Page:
Children in middle school and high school will likely have more in-depth questions and may know someone who has had an abortion. They may even buy into the argument that it’s “my body, my choice.” Or maybe they will be apathetic because they don’t feel that the issue affects them. This is when you must stress to them that this issue affects every single one of us. Explain that we must be the ones to give voice to the babies, for they have none.
At this age, you can begin to talk about the “hard cases” too—that of rape, incest, and life of the mother. These tug on the heartstrings of many kids. Explain that a baby never has to die to save the life of his mother and that, should a life-threatening situation occur, a doctor should try to save them both. If the baby dies, it is not considered an abortion. In addition, kids this age may ask about rape or what to do if the baby is really sick. Practice how you will respond. Help them understand that, in the case of rape, it is never the child’s fault. The child should not get a death sentence for simply existing. Give them examples (there are plenty online!) of people who were conceived as the result of a rape and who are incredibly thankful that their mothers allowed them to live. In the scenario where a child may be very sick, help kids understand that, while it’s very difficult to watch a child suffer, that child is still a gift who should be treasured—even if he lives for only a few minutes and even if he has disabilities. These things do not lessen the worth of a human being.
One of the most important things to instill in your child is courage—courage to stand up for babies when no one else will, when others might make fun of him, or when others might say mean things. It can be extremely difficult for teens to do this, which is why it’s so important to keep the lines of communication open. Help your child find activities where he can use his voice in a nonconfrontational way. There are lots of great events to take part in, including a Pro-Life Cupcake Day and a Pro-Life Chalk Day. If your child is a writer, have him participate in the yearly pro-life essay contest sponsored by the Culture of Life Studies Program and the Institute for Excellence in Writing. He may even win a prize for his essay!
The most important thing for you to do is to be an example to your children. Your child will feel more comfortable standing up for preborn babies if he sees you doing it too. He will know how to lead if he has seen you lead. So think about your actions and the example you are setting. Do you speak out at parties if someone is advocating abortion rights, or do you sit silently? Do you wear a pro-life T-shirt in public, or are you too embarrassed? Do you pray in front of an abortion clinic? Do you support movies like Unplanned or Gosnell: The Trial of America’s Biggest Serial Killer and take your children to see them to help spark conversations? Are you a part of the respect life committee at your church? Do you donate to, or volunteer at, pregnancy resource centers?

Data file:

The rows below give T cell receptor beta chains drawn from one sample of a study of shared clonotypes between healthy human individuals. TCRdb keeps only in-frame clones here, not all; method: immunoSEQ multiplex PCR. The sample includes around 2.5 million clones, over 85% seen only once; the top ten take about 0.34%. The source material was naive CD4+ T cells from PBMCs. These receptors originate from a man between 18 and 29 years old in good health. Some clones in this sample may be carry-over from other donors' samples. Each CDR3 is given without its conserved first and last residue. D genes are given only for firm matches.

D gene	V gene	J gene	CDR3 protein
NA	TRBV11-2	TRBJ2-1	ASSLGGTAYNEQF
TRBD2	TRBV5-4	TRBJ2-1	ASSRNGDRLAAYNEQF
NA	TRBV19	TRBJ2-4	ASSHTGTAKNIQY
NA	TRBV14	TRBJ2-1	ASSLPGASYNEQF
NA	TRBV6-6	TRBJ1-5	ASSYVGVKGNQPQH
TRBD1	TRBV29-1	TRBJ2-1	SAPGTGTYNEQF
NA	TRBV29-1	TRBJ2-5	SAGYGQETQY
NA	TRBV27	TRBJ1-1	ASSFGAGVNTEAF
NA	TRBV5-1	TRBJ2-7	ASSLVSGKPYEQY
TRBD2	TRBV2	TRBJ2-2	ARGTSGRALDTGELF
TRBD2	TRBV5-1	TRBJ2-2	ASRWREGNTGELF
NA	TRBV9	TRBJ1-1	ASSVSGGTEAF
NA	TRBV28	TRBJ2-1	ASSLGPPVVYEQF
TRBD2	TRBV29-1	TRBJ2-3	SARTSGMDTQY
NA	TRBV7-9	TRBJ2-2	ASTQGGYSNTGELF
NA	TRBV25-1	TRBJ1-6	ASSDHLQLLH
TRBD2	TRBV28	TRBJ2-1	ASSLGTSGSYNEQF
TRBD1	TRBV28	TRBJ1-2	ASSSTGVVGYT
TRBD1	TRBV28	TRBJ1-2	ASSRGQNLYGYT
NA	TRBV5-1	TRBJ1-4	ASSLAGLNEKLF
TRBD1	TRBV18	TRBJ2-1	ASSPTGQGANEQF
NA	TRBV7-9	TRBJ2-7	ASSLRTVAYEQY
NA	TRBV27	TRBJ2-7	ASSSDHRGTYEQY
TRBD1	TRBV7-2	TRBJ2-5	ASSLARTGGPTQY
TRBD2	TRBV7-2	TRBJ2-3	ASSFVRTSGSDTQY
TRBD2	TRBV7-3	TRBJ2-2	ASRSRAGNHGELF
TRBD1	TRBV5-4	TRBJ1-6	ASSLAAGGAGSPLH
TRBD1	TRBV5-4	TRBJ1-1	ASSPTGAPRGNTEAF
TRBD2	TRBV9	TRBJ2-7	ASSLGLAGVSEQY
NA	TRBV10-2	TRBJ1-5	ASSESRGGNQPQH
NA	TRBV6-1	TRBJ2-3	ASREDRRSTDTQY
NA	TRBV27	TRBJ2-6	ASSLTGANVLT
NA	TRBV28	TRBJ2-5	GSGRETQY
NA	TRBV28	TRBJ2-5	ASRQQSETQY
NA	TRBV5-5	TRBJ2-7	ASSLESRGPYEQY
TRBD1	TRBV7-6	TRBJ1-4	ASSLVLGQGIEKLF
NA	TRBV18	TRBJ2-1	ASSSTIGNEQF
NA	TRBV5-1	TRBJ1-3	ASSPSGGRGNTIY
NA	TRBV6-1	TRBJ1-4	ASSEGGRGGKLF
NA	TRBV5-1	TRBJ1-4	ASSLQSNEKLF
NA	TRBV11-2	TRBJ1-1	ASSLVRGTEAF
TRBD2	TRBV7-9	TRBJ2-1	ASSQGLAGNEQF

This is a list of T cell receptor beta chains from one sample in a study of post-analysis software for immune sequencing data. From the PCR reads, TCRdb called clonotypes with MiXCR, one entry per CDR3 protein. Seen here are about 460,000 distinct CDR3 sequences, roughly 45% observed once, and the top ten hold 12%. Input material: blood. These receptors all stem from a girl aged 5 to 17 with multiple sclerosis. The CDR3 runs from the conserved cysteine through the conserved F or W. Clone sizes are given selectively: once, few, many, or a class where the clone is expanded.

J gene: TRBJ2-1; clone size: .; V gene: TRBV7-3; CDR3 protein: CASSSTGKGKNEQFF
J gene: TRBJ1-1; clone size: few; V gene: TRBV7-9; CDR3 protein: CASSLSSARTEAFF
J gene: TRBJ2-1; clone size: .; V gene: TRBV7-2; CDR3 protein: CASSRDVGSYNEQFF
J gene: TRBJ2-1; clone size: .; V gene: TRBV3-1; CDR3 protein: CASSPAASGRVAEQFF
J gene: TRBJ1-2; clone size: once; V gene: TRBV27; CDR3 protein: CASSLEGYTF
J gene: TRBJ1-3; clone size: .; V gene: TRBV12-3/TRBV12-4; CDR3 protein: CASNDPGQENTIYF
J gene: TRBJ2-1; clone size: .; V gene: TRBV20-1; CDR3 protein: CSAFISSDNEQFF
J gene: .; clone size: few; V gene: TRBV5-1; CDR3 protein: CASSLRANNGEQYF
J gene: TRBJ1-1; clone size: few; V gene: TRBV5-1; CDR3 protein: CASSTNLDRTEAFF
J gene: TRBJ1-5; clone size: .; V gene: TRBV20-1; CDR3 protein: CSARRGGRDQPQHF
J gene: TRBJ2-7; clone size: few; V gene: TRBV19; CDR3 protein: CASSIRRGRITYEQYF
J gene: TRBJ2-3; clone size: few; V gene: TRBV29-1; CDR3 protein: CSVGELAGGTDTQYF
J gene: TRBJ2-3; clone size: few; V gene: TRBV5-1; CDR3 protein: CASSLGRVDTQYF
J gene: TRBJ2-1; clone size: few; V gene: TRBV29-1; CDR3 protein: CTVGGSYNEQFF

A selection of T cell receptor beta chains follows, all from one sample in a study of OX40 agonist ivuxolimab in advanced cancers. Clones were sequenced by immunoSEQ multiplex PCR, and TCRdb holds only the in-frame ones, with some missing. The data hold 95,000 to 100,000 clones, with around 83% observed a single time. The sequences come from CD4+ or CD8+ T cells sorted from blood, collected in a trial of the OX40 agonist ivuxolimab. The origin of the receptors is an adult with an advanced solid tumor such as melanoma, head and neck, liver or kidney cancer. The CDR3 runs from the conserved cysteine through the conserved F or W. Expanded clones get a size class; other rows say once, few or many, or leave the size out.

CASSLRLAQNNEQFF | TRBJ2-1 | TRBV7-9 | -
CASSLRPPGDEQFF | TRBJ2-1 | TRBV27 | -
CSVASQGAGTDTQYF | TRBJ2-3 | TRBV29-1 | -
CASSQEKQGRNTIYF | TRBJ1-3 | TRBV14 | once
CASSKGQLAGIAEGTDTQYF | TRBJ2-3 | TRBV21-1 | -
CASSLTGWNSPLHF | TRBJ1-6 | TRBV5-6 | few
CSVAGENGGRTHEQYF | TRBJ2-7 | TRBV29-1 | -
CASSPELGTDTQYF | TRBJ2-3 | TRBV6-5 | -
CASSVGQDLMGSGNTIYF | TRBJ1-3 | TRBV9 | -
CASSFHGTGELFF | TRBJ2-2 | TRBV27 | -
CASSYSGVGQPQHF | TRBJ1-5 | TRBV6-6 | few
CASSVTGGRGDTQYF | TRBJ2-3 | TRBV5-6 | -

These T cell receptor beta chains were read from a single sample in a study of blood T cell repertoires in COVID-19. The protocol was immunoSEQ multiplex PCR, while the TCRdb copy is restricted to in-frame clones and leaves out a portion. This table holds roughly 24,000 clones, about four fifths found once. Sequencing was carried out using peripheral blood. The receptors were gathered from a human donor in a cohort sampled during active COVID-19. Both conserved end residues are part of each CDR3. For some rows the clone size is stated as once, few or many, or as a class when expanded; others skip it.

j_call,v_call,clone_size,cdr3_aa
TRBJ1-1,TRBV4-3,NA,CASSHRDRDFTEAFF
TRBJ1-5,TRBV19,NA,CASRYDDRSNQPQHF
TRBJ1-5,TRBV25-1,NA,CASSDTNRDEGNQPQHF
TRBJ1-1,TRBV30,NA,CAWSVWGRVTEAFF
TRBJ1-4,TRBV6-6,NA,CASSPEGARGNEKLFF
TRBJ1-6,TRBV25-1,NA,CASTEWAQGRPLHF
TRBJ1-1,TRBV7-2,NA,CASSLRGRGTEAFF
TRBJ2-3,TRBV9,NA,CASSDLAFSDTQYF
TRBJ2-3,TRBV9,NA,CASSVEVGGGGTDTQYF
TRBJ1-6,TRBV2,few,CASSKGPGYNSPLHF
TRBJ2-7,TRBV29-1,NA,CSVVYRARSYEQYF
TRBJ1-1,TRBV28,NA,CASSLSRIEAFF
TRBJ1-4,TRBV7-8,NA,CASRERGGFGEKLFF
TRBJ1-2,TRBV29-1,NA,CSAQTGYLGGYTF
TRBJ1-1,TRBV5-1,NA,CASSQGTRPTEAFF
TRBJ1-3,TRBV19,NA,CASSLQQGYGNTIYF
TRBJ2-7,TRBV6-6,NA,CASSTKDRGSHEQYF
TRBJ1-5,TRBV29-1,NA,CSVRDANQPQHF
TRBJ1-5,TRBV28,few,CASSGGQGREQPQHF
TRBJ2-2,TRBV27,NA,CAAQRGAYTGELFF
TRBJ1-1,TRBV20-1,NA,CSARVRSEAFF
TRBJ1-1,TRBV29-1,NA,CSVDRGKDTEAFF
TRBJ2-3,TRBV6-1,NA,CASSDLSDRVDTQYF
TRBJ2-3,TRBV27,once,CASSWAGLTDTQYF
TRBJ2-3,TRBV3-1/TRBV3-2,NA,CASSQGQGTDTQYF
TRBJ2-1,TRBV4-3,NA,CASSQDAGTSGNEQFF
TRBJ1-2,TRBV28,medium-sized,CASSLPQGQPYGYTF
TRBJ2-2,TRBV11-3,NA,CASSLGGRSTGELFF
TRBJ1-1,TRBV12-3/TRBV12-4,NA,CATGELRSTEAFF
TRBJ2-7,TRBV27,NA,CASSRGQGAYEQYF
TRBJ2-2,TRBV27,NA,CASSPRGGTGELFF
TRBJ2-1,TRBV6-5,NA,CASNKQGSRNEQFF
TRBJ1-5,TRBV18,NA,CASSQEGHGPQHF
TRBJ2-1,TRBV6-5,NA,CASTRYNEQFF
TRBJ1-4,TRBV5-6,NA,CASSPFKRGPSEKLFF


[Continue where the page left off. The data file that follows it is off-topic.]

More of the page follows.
You don’t need to do all of these things, but you must do something. When you do these things, especially if you do them as a family, you build that pro-life foundation so that your child will grow up knowing deep inside that abortion is wrong. So when their children ask them years from now what abortion is, they will not hesitate to respond, “Murder.”
“Jesus, Mary and Joseph, I love you very much. I beg you to spare the life of [baby’s name] the unborn baby that I have spiritually adopted who is in danger of abortion.” ~Fulton Sheen (daily for nine months recommended)
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Susan Ciancio has a BA in psychology and a BA in sociology from the University of Notre Dame, with an MA in liberal studies from Indiana University. Since 2003, she has worked as a professional editor and writer, editing both fiction and nonfiction books, magazine articles, blogs, educational lessons, professional materials, and website content. Fourteen of those years have been in the pro-life sector. Currently Susan writes weekly for HLI, edits for American Life League, and is the editor of its Celebrate Life Magazine. She also serves as executive editor for the Culture of Life Studies Program, an educational nonprofit program for k-12 students.